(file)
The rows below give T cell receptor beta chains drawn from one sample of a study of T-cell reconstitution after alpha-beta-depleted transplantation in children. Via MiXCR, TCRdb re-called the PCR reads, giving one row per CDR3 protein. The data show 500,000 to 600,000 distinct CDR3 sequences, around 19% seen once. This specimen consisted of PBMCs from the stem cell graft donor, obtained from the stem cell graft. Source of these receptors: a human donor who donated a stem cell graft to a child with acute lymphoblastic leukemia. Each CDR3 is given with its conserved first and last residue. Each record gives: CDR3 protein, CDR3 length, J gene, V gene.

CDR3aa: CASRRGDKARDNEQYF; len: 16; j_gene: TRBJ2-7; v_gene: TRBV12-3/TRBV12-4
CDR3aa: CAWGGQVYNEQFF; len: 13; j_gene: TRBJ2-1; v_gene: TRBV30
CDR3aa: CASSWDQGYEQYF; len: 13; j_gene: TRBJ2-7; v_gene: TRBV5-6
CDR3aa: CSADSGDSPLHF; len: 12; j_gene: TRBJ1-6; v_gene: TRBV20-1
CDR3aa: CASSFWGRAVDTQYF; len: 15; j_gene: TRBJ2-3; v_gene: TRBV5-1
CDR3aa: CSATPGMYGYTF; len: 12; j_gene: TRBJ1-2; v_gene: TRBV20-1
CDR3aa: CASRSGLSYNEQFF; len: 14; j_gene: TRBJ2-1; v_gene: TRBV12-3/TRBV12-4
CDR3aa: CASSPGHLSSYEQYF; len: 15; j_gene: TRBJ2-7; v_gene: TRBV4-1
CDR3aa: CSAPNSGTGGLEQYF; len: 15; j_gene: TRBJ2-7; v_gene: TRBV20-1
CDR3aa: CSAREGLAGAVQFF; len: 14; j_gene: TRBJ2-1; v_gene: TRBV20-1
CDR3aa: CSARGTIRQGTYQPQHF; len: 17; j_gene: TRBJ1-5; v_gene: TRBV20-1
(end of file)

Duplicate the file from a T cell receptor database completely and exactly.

The rows below give T cell receptor beta chains drawn from one sample of a study of T-cell reconstitution after alpha-beta-depleted transplantation in children. Via MiXCR, TCRdb re-called the PCR reads, giving one row per CDR3 protein. The data show 500,000 to 600,000 distinct CDR3 sequences, around 19% seen once. This specimen consisted of PBMCs from the stem cell graft donor, obtained from the stem cell graft. Source of these receptors: a human donor who donated a stem cell graft to a child with acute lymphoblastic leukemia. Each CDR3 is given with its conserved first and last residue. Each record gives: CDR3 protein, CDR3 length, J gene, V gene.

CDR3aa: CASRRGDKARDNEQYF; len: 16; j_gene: TRBJ2-7; v_gene: TRBV12-3/TRBV12-4
CDR3aa: CAWGGQVYNEQFF; len: 13; j_gene: TRBJ2-1; v_gene: TRBV30
CDR3aa: CASSWDQGYEQYF; len: 13; j_gene: TRBJ2-7; v_gene: TRBV5-6
CDR3aa: CSADSGDSPLHF; len: 12; j_gene: TRBJ1-6; v_gene: TRBV20-1
CDR3aa: CASSFWGRAVDTQYF; len: 15; j_gene: TRBJ2-3; v_gene: TRBV5-1
CDR3aa: CSATPGMYGYTF; len: 12; j_gene: TRBJ1-2; v_gene: TRBV20-1
CDR3aa: CASRSGLSYNEQFF; len: 14; j_gene: TRBJ2-1; v_gene: TRBV12-3/TRBV12-4
CDR3aa: CASSPGHLSSYEQYF; len: 15; j_gene: TRBJ2-7; v_gene: TRBV4-1
CDR3aa: CSAPNSGTGGLEQYF; len: 15; j_gene: TRBJ2-7; v_gene: TRBV20-1
CDR3aa: CSAREGLAGAVQFF; len: 14; j_gene: TRBJ2-1; v_gene: TRBV20-1
CDR3aa: CSARGTIRQGTYQPQHF; len: 17; j_gene: TRBJ1-5; v_gene: TRBV20-1